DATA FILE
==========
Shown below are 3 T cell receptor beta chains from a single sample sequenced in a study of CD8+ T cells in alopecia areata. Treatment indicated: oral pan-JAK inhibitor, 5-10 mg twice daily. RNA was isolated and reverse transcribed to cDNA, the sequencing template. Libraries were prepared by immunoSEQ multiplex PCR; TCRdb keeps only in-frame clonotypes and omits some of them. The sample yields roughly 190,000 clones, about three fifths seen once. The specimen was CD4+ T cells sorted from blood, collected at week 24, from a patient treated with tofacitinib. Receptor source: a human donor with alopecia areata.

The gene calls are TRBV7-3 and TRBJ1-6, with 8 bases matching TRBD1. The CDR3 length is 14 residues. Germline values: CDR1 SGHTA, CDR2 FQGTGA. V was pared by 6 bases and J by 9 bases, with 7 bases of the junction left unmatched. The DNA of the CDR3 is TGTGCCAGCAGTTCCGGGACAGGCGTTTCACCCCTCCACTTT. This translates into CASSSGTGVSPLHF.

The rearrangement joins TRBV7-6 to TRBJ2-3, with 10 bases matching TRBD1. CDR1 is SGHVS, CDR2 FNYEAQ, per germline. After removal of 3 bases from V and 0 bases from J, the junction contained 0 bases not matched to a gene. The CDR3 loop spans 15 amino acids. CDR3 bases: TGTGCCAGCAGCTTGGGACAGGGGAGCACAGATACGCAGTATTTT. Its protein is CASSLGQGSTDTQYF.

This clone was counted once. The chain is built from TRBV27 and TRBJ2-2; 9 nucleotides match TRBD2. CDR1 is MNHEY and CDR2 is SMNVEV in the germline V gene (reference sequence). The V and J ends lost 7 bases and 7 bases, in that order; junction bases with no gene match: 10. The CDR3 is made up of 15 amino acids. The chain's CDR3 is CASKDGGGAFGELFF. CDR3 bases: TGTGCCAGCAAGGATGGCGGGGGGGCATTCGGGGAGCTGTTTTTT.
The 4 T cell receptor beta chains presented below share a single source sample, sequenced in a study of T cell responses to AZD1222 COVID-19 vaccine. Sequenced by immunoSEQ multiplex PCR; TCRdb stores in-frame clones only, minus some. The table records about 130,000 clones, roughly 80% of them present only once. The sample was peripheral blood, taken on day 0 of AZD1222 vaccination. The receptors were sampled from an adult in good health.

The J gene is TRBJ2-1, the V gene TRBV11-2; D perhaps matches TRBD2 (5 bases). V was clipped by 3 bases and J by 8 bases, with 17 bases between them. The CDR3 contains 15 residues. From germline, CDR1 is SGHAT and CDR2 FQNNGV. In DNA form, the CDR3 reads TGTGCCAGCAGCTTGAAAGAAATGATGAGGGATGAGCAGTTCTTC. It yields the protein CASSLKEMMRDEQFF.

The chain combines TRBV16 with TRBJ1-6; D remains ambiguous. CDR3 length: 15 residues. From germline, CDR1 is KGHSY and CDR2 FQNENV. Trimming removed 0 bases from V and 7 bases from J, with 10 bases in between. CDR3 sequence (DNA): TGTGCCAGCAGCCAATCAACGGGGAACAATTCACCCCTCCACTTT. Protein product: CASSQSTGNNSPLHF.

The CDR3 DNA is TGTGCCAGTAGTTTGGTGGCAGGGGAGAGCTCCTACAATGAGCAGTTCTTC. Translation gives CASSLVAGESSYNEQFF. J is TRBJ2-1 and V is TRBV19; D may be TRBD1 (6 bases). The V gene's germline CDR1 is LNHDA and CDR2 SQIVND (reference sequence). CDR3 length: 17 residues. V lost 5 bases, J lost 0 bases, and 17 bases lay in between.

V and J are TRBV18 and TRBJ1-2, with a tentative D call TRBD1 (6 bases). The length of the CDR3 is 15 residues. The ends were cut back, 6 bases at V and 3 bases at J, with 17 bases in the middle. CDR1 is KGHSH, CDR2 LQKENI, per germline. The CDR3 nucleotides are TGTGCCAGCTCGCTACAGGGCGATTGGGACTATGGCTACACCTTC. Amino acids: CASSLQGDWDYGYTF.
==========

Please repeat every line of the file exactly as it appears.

Shown below are 3 T cell receptor beta chains from a single sample sequenced in a study of CD8+ T cells in alopecia areata. Treatment indicated: oral pan-JAK inhibitor, 5-10 mg twice daily. RNA was isolated and reverse transcribed to cDNA, the sequencing template. Libraries were prepared by immunoSEQ multiplex PCR; TCRdb keeps only in-frame clonotypes and omits some of them. The sample yields roughly 190,000 clones, about three fifths seen once. The specimen was CD4+ T cells sorted from blood, collected at week 24, from a patient treated with tofacitinib. Receptor source: a human donor with alopecia areata.

The gene calls are TRBV7-3 and TRBJ1-6, with 8 bases matching TRBD1. The CDR3 length is 14 residues. Germline values: CDR1 SGHTA, CDR2 FQGTGA. V was pared by 6 bases and J by 9 bases, with 7 bases of the junction left unmatched. The DNA of the CDR3 is TGTGCCAGCAGTTCCGGGACAGGCGTTTCACCCCTCCACTTT. This translates into CASSSGTGVSPLHF.

The rearrangement joins TRBV7-6 to TRBJ2-3, with 10 bases matching TRBD1. CDR1 is SGHVS, CDR2 FNYEAQ, per germline. After removal of 3 bases from V and 0 bases from J, the junction contained 0 bases not matched to a gene. The CDR3 loop spans 15 amino acids. CDR3 bases: TGTGCCAGCAGCTTGGGACAGGGGAGCACAGATACGCAGTATTTT. Its protein is CASSLGQGSTDTQYF.

This clone was counted once. The chain is built from TRBV27 and TRBJ2-2; 9 nucleotides match TRBD2. CDR1 is MNHEY and CDR2 is SMNVEV in the germline V gene (reference sequence). The V and J ends lost 7 bases and 7 bases, in that order; junction bases with no gene match: 10. The CDR3 is made up of 15 amino acids. The chain's CDR3 is CASKDGGGAFGELFF. CDR3 bases: TGTGCCAGCAAGGATGGCGGGGGGGCATTCGGGGAGCTGTTTTTT.
The 4 T cell receptor beta chains presented below share a single source sample, sequenced in a study of T cell responses to AZD1222 COVID-19 vaccine. Sequenced by immunoSEQ multiplex PCR; TCRdb stores in-frame clones only, minus some. The table records about 130,000 clones, roughly 80% of them present only once. The sample was peripheral blood, taken on day 0 of AZD1222 vaccination. The receptors were sampled from an adult in good health.

The J gene is TRBJ2-1, the V gene TRBV11-2; D perhaps matches TRBD2 (5 bases). V was clipped by 3 bases and J by 8 bases, with 17 bases between them. The CDR3 contains 15 residues. From germline, CDR1 is SGHAT and CDR2 FQNNGV. In DNA form, the CDR3 reads TGTGCCAGCAGCTTGAAAGAAATGATGAGGGATGAGCAGTTCTTC. It yields the protein CASSLKEMMRDEQFF.

The chain combines TRBV16 with TRBJ1-6; D remains ambiguous. CDR3 length: 15 residues. From germline, CDR1 is KGHSY and CDR2 FQNENV. Trimming removed 0 bases from V and 7 bases from J, with 10 bases in between. CDR3 sequence (DNA): TGTGCCAGCAGCCAATCAACGGGGAACAATTCACCCCTCCACTTT. Protein product: CASSQSTGNNSPLHF.

The CDR3 DNA is TGTGCCAGTAGTTTGGTGGCAGGGGAGAGCTCCTACAATGAGCAGTTCTTC. Translation gives CASSLVAGESSYNEQFF. J is TRBJ2-1 and V is TRBV19; D may be TRBD1 (6 bases). The V gene's germline CDR1 is LNHDA and CDR2 SQIVND (reference sequence). CDR3 length: 17 residues. V lost 5 bases, J lost 0 bases, and 17 bases lay in between.

V and J are TRBV18 and TRBJ1-2, with a tentative D call TRBD1 (6 bases). The length of the CDR3 is 15 residues. The ends were cut back, 6 bases at V and 3 bases at J, with 17 bases in the middle. CDR1 is KGHSH, CDR2 LQKENI, per germline. The CDR3 nucleotides are TGTGCCAGCTCGCTACAGGGCGATTGGGACTATGGCTACACCTTC. Amino acids: CASSLQGDWDYGYTF.